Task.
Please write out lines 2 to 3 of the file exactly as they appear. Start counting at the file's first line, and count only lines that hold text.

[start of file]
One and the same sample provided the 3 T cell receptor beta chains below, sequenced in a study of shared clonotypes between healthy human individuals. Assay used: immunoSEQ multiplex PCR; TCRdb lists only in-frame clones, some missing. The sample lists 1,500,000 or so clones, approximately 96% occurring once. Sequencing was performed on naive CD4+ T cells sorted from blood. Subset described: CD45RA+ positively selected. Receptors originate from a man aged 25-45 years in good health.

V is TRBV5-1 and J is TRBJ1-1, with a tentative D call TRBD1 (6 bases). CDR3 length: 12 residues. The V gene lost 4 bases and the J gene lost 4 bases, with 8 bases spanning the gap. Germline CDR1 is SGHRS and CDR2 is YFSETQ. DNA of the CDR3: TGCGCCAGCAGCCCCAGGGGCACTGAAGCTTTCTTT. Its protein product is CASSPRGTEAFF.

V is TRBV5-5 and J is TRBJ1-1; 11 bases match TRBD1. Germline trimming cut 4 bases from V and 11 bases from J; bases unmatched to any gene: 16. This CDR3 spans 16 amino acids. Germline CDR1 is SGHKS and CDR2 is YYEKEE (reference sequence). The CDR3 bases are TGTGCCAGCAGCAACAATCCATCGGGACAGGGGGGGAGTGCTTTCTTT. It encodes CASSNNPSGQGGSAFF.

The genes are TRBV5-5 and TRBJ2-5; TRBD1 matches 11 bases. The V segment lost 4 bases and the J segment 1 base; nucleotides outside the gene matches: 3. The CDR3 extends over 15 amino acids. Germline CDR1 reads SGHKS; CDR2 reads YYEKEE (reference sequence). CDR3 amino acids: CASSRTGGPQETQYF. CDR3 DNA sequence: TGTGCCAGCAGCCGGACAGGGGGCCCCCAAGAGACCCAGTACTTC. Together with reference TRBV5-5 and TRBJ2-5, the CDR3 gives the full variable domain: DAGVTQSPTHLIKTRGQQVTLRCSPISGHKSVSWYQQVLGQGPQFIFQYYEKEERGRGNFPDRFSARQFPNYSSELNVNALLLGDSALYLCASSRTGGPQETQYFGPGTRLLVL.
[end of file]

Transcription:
V is TRBV5-1 and J is TRBJ1-1, with a tentative D call TRBD1 (6 bases). CDR3 length: 12 residues. The V gene lost 4 bases and the J gene lost 4 bases, with 8 bases spanning the gap. Germline CDR1 is SGHRS and CDR2 is YFSETQ. DNA of the CDR3: TGCGCCAGCAGCCCCAGGGGCACTGAAGCTTTCTTT. Its protein product is CASSPRGTEAFF.

V is TRBV5-5 and J is TRBJ1-1; 11 bases match TRBD1. Germline trimming cut 4 bases from V and 11 bases from J; bases unmatched to any gene: 16. This CDR3 spans 16 amino acids. Germline CDR1 is SGHKS and CDR2 is YYEKEE (reference sequence). The CDR3 bases are TGTGCCAGCAGCAACAATCCATCGGGACAGGGGGGGAGTGCTTTCTTT. It encodes CASSNNPSGQGGSAFF.